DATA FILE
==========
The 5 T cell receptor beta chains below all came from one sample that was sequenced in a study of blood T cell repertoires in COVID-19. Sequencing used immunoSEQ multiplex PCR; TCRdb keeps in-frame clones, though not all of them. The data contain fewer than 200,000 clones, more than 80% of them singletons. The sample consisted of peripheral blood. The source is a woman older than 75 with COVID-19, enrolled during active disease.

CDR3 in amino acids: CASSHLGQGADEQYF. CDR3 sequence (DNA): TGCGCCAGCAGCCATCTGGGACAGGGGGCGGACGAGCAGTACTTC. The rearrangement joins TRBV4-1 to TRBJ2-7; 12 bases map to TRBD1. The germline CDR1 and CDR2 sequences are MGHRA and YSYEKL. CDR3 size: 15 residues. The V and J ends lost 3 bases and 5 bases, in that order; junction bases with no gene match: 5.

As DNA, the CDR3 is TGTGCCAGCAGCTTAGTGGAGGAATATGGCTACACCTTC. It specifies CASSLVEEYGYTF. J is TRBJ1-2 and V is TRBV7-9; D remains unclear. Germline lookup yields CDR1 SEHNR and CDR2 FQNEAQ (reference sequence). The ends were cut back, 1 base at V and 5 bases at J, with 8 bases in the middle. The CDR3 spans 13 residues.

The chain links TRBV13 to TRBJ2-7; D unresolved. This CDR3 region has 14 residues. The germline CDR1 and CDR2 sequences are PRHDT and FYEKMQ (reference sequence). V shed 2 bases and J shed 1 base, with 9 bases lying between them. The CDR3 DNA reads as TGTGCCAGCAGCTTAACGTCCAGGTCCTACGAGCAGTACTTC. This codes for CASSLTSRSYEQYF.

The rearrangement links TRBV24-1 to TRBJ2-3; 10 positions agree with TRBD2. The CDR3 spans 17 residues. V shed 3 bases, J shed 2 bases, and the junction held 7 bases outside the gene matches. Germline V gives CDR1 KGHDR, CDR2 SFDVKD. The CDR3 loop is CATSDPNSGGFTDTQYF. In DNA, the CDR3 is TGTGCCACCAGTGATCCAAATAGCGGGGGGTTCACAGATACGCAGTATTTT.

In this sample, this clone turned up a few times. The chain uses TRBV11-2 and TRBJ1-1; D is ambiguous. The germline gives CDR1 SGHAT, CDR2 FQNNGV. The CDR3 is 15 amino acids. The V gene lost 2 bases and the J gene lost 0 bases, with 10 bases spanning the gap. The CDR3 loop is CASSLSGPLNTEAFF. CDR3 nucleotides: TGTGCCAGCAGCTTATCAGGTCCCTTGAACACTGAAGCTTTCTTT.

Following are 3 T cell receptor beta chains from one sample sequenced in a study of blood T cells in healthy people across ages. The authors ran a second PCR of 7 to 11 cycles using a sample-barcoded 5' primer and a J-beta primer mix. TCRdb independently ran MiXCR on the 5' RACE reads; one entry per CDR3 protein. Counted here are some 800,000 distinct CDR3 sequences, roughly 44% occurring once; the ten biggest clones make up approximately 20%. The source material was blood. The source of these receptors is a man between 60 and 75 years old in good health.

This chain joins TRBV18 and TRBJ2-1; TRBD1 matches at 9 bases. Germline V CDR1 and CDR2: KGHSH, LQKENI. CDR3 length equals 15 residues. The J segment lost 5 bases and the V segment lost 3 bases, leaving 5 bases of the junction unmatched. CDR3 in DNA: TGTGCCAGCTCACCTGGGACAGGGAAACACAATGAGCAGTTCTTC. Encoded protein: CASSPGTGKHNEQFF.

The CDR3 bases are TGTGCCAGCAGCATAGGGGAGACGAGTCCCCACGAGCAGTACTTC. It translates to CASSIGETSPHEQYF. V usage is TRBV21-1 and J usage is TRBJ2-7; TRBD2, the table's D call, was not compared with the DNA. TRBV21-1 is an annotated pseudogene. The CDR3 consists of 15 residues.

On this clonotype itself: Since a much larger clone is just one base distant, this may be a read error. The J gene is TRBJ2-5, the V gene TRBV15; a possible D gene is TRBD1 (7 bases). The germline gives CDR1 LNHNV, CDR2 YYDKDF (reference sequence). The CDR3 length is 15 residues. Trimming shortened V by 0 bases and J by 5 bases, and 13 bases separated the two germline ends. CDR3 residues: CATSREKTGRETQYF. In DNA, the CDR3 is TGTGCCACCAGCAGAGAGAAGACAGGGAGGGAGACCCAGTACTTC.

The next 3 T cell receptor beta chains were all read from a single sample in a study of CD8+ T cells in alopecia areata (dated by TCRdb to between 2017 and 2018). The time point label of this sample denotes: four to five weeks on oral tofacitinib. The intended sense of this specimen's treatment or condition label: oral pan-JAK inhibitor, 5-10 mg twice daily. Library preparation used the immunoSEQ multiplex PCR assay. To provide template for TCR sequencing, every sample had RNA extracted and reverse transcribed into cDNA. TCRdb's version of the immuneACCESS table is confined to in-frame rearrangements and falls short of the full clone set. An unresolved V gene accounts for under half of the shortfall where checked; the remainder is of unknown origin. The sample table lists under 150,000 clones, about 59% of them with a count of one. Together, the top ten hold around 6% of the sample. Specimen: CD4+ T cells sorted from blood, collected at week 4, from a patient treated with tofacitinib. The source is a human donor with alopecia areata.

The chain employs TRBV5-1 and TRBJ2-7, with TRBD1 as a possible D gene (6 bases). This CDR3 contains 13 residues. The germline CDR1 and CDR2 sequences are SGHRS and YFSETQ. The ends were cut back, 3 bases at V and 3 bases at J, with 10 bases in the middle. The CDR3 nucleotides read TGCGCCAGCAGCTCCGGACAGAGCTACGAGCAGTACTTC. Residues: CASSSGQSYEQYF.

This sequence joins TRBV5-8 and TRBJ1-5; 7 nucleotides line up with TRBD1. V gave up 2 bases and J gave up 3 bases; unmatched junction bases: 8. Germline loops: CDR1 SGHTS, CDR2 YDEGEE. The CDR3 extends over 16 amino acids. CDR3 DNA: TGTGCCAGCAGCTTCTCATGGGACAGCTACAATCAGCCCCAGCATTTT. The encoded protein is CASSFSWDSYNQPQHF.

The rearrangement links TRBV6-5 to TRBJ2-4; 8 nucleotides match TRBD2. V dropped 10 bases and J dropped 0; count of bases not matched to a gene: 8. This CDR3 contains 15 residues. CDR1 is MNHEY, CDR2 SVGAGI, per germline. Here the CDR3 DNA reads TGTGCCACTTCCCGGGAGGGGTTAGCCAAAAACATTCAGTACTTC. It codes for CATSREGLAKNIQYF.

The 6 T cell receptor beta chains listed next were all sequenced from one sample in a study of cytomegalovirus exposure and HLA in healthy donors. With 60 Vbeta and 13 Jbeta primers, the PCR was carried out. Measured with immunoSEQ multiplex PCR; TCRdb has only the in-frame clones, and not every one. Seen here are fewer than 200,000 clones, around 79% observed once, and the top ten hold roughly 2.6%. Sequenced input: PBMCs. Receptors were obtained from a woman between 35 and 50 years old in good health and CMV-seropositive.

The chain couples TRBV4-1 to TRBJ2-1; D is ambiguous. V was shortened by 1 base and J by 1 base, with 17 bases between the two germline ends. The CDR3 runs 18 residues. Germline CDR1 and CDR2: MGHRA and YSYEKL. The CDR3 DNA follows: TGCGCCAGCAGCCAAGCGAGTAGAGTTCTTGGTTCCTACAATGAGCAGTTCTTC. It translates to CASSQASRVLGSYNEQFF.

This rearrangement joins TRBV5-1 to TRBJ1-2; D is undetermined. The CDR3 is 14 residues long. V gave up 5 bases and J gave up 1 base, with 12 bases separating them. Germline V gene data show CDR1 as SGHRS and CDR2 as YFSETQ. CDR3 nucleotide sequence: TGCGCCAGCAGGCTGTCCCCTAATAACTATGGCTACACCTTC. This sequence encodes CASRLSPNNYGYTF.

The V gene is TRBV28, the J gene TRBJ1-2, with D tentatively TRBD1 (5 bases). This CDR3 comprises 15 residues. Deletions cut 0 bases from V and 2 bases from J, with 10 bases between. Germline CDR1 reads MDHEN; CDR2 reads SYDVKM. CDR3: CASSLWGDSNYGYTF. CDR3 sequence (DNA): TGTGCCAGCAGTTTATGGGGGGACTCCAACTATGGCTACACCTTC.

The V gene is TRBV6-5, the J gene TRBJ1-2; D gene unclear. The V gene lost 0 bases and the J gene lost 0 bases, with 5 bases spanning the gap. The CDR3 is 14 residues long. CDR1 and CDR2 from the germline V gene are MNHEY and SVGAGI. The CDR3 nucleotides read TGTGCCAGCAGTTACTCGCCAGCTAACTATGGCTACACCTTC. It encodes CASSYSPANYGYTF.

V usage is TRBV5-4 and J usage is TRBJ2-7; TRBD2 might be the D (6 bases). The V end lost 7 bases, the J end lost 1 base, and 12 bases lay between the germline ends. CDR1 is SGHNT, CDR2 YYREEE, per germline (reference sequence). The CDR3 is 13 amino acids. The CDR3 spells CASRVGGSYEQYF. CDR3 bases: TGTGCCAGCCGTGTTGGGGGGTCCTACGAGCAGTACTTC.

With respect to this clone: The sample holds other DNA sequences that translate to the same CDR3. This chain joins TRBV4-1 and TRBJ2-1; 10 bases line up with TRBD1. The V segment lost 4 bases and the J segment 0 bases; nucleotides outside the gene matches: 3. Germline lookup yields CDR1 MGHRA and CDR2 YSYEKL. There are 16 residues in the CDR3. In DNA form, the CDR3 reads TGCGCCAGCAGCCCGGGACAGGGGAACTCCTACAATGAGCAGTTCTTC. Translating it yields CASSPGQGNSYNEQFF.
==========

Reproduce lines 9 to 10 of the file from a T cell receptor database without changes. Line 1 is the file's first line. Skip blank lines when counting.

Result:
The CDR3 bases are TGTGCCAGCAGCATAGGGGAGACGAGTCCCCACGAGCAGTACTTC. It translates to CASSIGETSPHEQYF. V usage is TRBV21-1 and J usage is TRBJ2-7; TRBD2, the table's D call, was not compared with the DNA. TRBV21-1 is an annotated pseudogene. The CDR3 consists of 15 residues.

On this clonotype itself: Since a much larger clone is just one base distant, this may be a read error. The J gene is TRBJ2-5, the V gene TRBV15; a possible D gene is TRBD1 (7 bases). The germline gives CDR1 LNHNV, CDR2 YYDKDF (reference sequence). The CDR3 length is 15 residues. Trimming shortened V by 0 bases and J by 5 bases, and 13 bases separated the two germline ends. CDR3 residues: CATSREKTGRETQYF. In DNA, the CDR3 is TGTGCCACCAGCAGAGAGAAGACAGGGAGGGAGACCCAGTACTTC.